Support Ben, click to buy via us...
Playing Sam and Max Beyond Time and Space on the 360's Xbox Live Arcade brought back some fond nostalgic memories of halcyon days playing other point and click adventures. It made me want to play them though, and definitely not Sam and Max.
My feelings towards the Sam and Max franchise are similar to my feelings towards Morecambe and Wise. I know that some people find Eric and Ernie to be hilarious, iconic and soothingly familiar, yet every time I've tried to watch them I just don't see or get it. I see two odd-looking gentlemen, who are very much of the establishment, performing antiquated sketches and falling over. It doesn't move me, ask any questions of me, offend me or make me laugh. That does not mean that people who love Morecambe and Wise to the very core of their being are in the wrong, just that those people have experiences and preferences that have led them to an appreciation of that style of humour. I am sure that if you put Morecambe and Wise in their historical context they were edgy, subversive and entertaining. I was not around at the time, so it is not fair to compare their output to that of modern comedians, the world (and comedy) has changed.
So what? Well, I missed the boat with Sam and Max first time round. Sam and Max Hit the Road when I was 11 years old and was preoccupied with the console-based delights of Super Mario World and Pilotwings on the SNES. Through friends I would come to play and appreciate many of the other LucasArts point and click adventures of the time on the Amiga: Monkey Island 1 and 2, Day of the Tentacle, The Dig and Full Throttle. The original Broken Sword remains one of my favourite games. I've yet to visit Paris but I'm certain that when I enter the city, Barrington Pheloung's sparse yet majestic score will haunt me for the duration of the trip. I went through a phase where I could not get enough of playing point and click games, so the genre is not the problem.
I had a quick go of Sam and Max Hit the Road aged 13 but found the humour a little bit forced: the characters were zany, but not particularly interesting and whilst I could tell that there was some sort of parody of American popular culture going on, I was fully aware that the vast majority of it was flying way over my head. Perhaps I should have given it more time, but that universe did not draw me in.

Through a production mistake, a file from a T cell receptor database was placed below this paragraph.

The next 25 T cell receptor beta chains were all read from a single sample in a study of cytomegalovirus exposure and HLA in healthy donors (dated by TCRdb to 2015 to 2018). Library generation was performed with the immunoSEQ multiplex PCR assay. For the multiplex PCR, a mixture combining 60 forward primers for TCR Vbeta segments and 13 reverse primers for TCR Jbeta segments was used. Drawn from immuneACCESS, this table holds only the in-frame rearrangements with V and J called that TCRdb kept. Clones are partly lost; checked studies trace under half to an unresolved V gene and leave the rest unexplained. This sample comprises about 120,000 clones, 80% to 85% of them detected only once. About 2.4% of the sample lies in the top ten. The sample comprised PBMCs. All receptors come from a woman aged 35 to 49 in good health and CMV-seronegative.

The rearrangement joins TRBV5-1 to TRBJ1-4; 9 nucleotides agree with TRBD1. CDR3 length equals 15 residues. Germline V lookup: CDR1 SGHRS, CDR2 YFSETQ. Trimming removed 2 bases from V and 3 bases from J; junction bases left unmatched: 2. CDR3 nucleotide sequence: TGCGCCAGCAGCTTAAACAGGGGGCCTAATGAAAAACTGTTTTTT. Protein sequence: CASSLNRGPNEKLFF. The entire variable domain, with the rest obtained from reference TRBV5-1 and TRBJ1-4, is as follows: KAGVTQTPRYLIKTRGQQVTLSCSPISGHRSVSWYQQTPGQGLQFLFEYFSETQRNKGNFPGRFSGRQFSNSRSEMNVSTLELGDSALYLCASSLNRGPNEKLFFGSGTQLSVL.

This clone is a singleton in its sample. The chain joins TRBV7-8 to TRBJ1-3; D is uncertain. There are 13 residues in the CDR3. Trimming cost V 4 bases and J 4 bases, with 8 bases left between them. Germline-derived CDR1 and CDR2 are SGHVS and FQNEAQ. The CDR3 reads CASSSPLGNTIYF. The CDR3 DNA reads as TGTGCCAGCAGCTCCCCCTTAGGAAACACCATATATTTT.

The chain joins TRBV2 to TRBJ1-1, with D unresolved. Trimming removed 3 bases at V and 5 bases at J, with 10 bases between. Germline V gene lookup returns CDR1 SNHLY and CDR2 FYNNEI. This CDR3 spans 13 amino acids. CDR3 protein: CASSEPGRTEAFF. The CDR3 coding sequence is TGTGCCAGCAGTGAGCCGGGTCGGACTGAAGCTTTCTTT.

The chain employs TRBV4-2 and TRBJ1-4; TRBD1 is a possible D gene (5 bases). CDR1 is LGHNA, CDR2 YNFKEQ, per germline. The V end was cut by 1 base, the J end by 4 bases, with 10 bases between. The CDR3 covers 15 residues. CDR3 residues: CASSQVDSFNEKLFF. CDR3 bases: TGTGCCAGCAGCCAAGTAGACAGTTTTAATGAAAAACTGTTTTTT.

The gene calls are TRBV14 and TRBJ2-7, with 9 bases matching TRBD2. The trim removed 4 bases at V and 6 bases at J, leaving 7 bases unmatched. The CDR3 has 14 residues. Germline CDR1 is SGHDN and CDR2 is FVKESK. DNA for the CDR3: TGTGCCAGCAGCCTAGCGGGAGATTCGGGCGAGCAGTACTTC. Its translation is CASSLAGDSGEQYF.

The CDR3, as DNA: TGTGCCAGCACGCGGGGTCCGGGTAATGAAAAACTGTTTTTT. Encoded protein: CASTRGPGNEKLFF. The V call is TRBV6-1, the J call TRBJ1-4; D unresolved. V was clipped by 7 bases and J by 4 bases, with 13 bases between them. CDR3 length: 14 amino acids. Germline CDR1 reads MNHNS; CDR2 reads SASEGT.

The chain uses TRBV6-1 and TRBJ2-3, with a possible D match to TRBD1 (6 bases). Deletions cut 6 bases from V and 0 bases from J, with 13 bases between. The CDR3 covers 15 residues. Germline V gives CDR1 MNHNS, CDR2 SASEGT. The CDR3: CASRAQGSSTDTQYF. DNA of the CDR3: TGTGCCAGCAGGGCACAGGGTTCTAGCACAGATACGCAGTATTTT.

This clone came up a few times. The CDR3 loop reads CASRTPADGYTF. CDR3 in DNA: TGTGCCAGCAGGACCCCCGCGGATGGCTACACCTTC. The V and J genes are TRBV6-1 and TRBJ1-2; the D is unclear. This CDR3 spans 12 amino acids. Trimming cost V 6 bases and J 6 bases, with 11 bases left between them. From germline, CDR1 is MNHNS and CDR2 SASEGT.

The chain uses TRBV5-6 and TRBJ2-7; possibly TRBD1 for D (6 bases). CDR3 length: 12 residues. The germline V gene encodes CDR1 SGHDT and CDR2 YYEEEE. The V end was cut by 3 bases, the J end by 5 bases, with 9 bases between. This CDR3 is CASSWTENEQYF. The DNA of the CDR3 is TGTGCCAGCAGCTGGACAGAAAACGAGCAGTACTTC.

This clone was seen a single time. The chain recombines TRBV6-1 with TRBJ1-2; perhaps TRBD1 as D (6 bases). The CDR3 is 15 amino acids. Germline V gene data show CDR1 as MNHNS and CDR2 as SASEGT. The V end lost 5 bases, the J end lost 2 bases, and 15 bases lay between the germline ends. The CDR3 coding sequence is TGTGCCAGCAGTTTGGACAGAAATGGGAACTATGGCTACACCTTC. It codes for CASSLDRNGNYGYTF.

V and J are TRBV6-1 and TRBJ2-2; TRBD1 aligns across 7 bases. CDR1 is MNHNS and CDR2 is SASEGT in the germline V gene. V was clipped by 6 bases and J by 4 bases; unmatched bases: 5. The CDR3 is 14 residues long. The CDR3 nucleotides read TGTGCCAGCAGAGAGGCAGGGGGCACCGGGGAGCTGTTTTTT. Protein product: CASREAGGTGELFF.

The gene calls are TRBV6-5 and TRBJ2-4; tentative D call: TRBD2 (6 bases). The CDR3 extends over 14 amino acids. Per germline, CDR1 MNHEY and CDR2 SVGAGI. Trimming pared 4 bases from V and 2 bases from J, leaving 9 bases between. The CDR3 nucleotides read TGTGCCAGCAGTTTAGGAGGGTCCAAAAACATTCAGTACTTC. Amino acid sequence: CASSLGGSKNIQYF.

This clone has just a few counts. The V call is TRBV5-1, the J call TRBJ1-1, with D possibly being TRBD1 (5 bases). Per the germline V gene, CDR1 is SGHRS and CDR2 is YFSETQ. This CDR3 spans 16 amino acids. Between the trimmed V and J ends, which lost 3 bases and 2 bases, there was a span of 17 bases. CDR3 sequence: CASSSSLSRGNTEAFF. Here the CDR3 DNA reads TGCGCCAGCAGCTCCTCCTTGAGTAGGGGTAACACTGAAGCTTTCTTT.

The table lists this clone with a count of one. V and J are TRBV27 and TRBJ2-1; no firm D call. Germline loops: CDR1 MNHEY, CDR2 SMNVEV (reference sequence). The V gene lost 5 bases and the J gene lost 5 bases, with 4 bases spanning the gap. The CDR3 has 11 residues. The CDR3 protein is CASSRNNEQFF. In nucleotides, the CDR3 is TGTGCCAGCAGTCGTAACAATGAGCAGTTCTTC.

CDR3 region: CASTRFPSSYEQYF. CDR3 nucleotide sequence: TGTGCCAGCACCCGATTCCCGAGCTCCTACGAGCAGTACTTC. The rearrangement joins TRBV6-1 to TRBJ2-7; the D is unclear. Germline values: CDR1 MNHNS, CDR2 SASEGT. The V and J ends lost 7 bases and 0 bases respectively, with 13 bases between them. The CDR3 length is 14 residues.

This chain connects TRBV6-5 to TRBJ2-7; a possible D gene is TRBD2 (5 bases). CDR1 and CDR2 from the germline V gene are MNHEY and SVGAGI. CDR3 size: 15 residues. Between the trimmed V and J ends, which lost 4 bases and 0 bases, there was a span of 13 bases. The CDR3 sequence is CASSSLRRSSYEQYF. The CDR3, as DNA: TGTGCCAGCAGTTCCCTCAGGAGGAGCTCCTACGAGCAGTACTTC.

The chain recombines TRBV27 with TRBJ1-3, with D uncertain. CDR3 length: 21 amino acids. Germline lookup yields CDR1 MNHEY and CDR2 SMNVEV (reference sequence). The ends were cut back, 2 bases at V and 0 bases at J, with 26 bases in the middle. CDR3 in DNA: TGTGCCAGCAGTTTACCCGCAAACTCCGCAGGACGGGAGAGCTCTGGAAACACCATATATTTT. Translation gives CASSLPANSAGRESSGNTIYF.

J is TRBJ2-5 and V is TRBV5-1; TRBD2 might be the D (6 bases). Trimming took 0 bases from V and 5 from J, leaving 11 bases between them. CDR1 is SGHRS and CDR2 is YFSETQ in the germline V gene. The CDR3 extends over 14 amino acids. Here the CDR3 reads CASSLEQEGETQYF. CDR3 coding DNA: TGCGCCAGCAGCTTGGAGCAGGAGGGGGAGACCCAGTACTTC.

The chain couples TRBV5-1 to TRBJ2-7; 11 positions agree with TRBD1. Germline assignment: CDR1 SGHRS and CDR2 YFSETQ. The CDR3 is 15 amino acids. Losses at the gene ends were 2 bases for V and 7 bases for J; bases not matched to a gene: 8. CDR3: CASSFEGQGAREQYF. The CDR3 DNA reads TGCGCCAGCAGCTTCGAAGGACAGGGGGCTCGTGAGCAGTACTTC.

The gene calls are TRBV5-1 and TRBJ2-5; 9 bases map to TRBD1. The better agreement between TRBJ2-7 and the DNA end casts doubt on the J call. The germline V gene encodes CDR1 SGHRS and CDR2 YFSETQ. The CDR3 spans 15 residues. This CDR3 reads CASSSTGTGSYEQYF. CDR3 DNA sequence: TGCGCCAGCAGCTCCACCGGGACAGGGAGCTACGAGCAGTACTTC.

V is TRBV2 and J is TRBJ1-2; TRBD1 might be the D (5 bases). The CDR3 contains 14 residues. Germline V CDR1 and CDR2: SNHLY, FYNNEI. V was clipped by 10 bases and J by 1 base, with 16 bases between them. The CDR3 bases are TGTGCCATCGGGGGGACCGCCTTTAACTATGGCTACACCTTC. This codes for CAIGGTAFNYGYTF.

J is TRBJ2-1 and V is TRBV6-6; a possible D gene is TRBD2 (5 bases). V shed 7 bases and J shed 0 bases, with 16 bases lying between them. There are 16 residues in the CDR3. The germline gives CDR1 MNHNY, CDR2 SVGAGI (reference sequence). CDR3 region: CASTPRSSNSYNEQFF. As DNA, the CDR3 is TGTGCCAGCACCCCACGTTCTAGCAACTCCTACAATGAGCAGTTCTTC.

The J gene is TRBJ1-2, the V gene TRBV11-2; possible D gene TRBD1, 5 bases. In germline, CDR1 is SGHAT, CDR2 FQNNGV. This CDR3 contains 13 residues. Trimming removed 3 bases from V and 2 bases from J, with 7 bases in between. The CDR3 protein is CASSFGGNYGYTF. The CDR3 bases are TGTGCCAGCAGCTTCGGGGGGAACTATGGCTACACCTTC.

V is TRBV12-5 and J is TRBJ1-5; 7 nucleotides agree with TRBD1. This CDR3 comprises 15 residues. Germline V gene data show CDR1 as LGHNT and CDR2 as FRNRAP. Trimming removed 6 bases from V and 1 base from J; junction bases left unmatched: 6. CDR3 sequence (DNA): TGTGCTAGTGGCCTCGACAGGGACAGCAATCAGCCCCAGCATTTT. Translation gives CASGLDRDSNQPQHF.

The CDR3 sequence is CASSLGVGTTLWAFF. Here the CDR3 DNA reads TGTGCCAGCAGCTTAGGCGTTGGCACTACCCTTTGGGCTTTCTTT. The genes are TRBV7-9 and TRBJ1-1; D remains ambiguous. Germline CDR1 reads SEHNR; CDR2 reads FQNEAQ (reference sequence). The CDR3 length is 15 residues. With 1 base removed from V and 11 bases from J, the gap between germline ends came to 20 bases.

Any American pop-culture references were lost on me, in a way that they weren't when watching Arrested Development.
Beyond Time and Space is the second series of the new episodic direction that Telltale Games has taken with the franchise. Being given the opportunity to review it fairly objectively (not being able to compare it to Hit the Road, or Save the World) I wanted to give it a fair chance. My first impression was that it looked like it had been put together fairly cheaply. The voice acting did not sync and the colours seemed washed out. First impressions count.
Each episode starts off in the same location - Sam and Max's dingy office, and the street outside, which gets revisited each episode with the same recurring set of non-player characters. Once again, the characters are weird but I don't feel compelled to find out anything more about them. The humour, which is perhaps the series' strongest selling point, did not really do anything for me. The writing is very strong for a videogame but the delivery really limits its impact. Once again, any American pop-culture references were lost on me, in a way that they weren't when watching Arrested Development. Perhaps my problem with it was that the game itself manages to appear smug and knowing. Like it knew it had already earned a place in my heart and so it could afford not to try so hard to impress. It hadn't yet.